Liked by 5 people

  16. No, they didn’t show the penalty. It simply didn’t exist, for MOTD. ****s (c. edu)

    Liked by 3 people

  17. Arsenal played with four strikers, a converter junior RB in midfield and the Ox going through an exitential crisis. who the fuck are you to complain?

    Liked by 1 person

  18. even the way the defender straight away pleads with the ref not to give it is a real indication that he knew he had fouled Giroud, and he was hoping not to get sent off.

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  19. but he clearly saw the guy scythe Giroud down – then done his “absolutely not-thing happend-even, please go attack Arsenals goal, fake a foul and I’ll give you one in a nice position a little out of the penalty box, but only if you don’t manage to score – Wave of hands from centre out wards, to crucifixion pose, albeit, somewhat crouched/foetal position.

    NO PENALTY

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  20. Iwobi.
    What say you?:

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  21. its been a big season so far for Iowbi, only 19 but has so far 6 first team games and 2 International caps, he looked like he belonged in the first team today, and I would say when he scores an important goal for us it will help him go to the next level.
    After his performance today, it is likely that many clubs will be looking to take him on loan for the rest of the season. Reading manager Brian McDermott spoke highly of the lad yesterday, and rumor has it that Aston Villa might be interested in loaning him.

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  22. Missed the game again through work but probably for the best as I’m catching up reading the comments on here and watching the key links posted on PA (thanks to all for those btw); I think my blood pressure would have blown all the gauges judging by the (100% predictably) dire refereeing performance.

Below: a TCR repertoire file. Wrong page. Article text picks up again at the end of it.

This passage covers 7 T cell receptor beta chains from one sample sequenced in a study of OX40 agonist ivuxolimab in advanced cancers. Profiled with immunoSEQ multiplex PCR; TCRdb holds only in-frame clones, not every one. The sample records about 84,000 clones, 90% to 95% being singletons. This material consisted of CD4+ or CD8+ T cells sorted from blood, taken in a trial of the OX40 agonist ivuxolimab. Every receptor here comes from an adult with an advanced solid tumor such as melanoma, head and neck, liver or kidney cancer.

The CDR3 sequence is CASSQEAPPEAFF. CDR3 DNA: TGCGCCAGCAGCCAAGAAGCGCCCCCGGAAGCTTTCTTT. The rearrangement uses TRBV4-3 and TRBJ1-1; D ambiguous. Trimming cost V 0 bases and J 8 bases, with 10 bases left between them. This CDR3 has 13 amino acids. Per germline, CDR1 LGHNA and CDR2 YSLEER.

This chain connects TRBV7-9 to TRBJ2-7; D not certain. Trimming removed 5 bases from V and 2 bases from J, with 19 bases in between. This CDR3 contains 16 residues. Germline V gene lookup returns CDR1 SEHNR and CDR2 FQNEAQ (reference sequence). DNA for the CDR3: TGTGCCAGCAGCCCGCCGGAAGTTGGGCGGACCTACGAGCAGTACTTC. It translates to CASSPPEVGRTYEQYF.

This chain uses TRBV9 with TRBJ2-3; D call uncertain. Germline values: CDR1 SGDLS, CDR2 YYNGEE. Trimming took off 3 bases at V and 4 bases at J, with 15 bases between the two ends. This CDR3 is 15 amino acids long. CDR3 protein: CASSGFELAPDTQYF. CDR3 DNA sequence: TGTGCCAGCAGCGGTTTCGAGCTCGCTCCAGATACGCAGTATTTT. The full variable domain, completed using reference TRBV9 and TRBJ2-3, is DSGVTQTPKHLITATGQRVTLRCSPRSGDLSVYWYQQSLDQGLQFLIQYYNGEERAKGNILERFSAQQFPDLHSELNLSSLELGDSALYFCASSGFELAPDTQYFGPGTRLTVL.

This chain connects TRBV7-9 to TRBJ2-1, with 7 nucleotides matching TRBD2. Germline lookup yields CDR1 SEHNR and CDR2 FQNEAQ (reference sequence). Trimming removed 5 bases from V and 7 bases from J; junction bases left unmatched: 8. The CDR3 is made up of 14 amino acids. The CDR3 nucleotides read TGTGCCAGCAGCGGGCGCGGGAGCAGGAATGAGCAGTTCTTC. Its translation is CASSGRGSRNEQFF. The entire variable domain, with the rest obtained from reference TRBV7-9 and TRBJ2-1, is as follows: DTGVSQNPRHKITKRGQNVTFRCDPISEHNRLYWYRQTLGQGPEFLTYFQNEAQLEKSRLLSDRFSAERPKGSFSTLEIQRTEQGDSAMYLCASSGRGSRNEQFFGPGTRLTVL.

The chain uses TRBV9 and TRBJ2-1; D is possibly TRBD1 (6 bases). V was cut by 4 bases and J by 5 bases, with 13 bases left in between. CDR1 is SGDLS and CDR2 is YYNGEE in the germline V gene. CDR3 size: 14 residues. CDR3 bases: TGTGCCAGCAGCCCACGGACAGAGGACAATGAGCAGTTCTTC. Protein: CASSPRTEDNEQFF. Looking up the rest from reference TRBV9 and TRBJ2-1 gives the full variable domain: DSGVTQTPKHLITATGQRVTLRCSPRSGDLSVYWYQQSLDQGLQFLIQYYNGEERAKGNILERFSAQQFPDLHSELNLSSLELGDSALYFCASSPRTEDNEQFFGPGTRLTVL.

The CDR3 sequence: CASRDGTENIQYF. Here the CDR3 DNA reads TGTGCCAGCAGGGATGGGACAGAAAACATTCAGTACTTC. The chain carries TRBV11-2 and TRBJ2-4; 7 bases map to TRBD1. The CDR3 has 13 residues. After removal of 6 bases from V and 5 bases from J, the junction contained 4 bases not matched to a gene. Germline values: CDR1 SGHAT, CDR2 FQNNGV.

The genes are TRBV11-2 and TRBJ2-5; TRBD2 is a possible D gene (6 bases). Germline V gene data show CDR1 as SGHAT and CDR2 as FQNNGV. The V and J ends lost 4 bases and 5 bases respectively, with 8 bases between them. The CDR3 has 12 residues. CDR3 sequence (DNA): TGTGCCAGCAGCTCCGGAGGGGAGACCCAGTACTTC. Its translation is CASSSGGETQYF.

I know we have debated long and hard over the years on PA and elsewhere over the possibility of refereeing corruption in England and the case for and against the introduction of video technology. For us, there’s little to be gained from reopening those discussions but two recent developments have conspired to give some hope for anyone seeking a more ‘just’ footballing world.

    Firstly, the prosecution of Blatter and cronies at the highest levels of the game and the fallout hitting such figures as the loathsome Platini has proved that if corruption can so comfortably exist at the top tables of the game, then pockets of micro-fiefdom are almost certainly possible, Mr Riley.

    Secondly, up until now, the two biggest public brakes on the development of the use of Video Technology have been Blatts and Plats; now they are out of the way there is already talk of trialling aspects of VT in this country as early as in next season’s FA cup.

    Both of these developments stand to revolutionise the game so that by 2020, I predict, some of us will be looking back over the preceding two decades wondering how ‘they’ ever got away with it, Mr Riley.

    Liked by 1 person

  23. New post up

    Like